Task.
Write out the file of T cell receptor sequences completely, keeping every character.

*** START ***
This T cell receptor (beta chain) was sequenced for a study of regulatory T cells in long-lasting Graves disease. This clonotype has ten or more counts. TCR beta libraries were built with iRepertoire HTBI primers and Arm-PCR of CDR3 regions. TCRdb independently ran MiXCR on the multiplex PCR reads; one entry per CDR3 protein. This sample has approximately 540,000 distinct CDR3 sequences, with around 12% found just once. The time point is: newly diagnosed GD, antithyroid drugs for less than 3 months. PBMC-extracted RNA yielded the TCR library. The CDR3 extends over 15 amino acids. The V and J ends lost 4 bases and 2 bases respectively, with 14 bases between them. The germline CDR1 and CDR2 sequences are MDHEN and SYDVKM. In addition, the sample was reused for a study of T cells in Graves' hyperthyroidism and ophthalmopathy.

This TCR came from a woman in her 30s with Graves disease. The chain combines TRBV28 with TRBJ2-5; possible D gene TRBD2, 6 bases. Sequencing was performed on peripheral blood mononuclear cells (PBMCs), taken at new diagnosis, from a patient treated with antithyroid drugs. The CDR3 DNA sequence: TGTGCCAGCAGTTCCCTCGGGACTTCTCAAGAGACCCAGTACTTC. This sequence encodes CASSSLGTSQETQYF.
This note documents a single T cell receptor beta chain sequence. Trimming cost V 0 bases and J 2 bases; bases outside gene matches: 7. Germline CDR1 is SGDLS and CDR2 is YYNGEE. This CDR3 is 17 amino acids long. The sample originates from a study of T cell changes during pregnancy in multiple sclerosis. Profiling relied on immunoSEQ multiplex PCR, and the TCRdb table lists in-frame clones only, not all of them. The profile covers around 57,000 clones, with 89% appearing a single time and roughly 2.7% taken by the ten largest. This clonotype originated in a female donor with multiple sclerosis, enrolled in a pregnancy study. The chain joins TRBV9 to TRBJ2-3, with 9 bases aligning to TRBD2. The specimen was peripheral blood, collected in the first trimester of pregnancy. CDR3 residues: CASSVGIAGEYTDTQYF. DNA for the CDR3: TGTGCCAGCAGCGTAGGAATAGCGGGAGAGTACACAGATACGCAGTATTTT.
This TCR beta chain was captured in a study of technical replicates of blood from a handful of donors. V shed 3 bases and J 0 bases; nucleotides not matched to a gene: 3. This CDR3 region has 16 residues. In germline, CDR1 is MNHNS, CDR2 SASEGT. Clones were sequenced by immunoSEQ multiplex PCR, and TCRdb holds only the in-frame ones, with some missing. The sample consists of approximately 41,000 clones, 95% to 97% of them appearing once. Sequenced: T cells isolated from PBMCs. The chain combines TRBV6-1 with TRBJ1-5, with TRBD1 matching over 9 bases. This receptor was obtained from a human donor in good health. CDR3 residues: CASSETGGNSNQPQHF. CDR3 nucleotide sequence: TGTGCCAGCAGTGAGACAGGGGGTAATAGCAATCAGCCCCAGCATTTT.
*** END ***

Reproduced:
This T cell receptor (beta chain) was sequenced for a study of regulatory T cells in long-lasting Graves disease. This clonotype has ten or more counts. TCR beta libraries were built with iRepertoire HTBI primers and Arm-PCR of CDR3 regions. TCRdb independently ran MiXCR on the multiplex PCR reads; one entry per CDR3 protein. This sample has approximately 540,000 distinct CDR3 sequences, with around 12% found just once. The time point is: newly diagnosed GD, antithyroid drugs for less than 3 months. PBMC-extracted RNA yielded the TCR library. The CDR3 extends over 15 amino acids. The V and J ends lost 4 bases and 2 bases respectively, with 14 bases between them. The germline CDR1 and CDR2 sequences are MDHEN and SYDVKM. In addition, the sample was reused for a study of T cells in Graves' hyperthyroidism and ophthalmopathy.

This TCR came from a woman in her 30s with Graves disease. The chain combines TRBV28 with TRBJ2-5; possible D gene TRBD2, 6 bases. Sequencing was performed on peripheral blood mononuclear cells (PBMCs), taken at new diagnosis, from a patient treated with antithyroid drugs. The CDR3 DNA sequence: TGTGCCAGCAGTTCCCTCGGGACTTCTCAAGAGACCCAGTACTTC. This sequence encodes CASSSLGTSQETQYF.
This note documents a single T cell receptor beta chain sequence. Trimming cost V 0 bases and J 2 bases; bases outside gene matches: 7. Germline CDR1 is SGDLS and CDR2 is YYNGEE. This CDR3 is 17 amino acids long. The sample originates from a study of T cell changes during pregnancy in multiple sclerosis. Profiling relied on immunoSEQ multiplex PCR, and the TCRdb table lists in-frame clones only, not all of them. The profile covers around 57,000 clones, with 89% appearing a single time and roughly 2.7% taken by the ten largest. This clonotype originated in a female donor with multiple sclerosis, enrolled in a pregnancy study. The chain joins TRBV9 to TRBJ2-3, with 9 bases aligning to TRBD2. The specimen was peripheral blood, collected in the first trimester of pregnancy. CDR3 residues: CASSVGIAGEYTDTQYF. DNA for the CDR3: TGTGCCAGCAGCGTAGGAATAGCGGGAGAGTACACAGATACGCAGTATTTT.
This TCR beta chain was captured in a study of technical replicates of blood from a handful of donors. V shed 3 bases and J 0 bases; nucleotides not matched to a gene: 3. This CDR3 region has 16 residues. In germline, CDR1 is MNHNS, CDR2 SASEGT. Clones were sequenced by immunoSEQ multiplex PCR, and TCRdb holds only the in-frame ones, with some missing. The sample consists of approximately 41,000 clones, 95% to 97% of them appearing once. Sequenced: T cells isolated from PBMCs. The chain combines TRBV6-1 with TRBJ1-5, with TRBD1 matching over 9 bases. This receptor was obtained from a human donor in good health. CDR3 residues: CASSETGGNSNQPQHF. CDR3 nucleotide sequence: TGTGCCAGCAGTGAGACAGGGGGTAATAGCAATCAGCCCCAGCATTTT.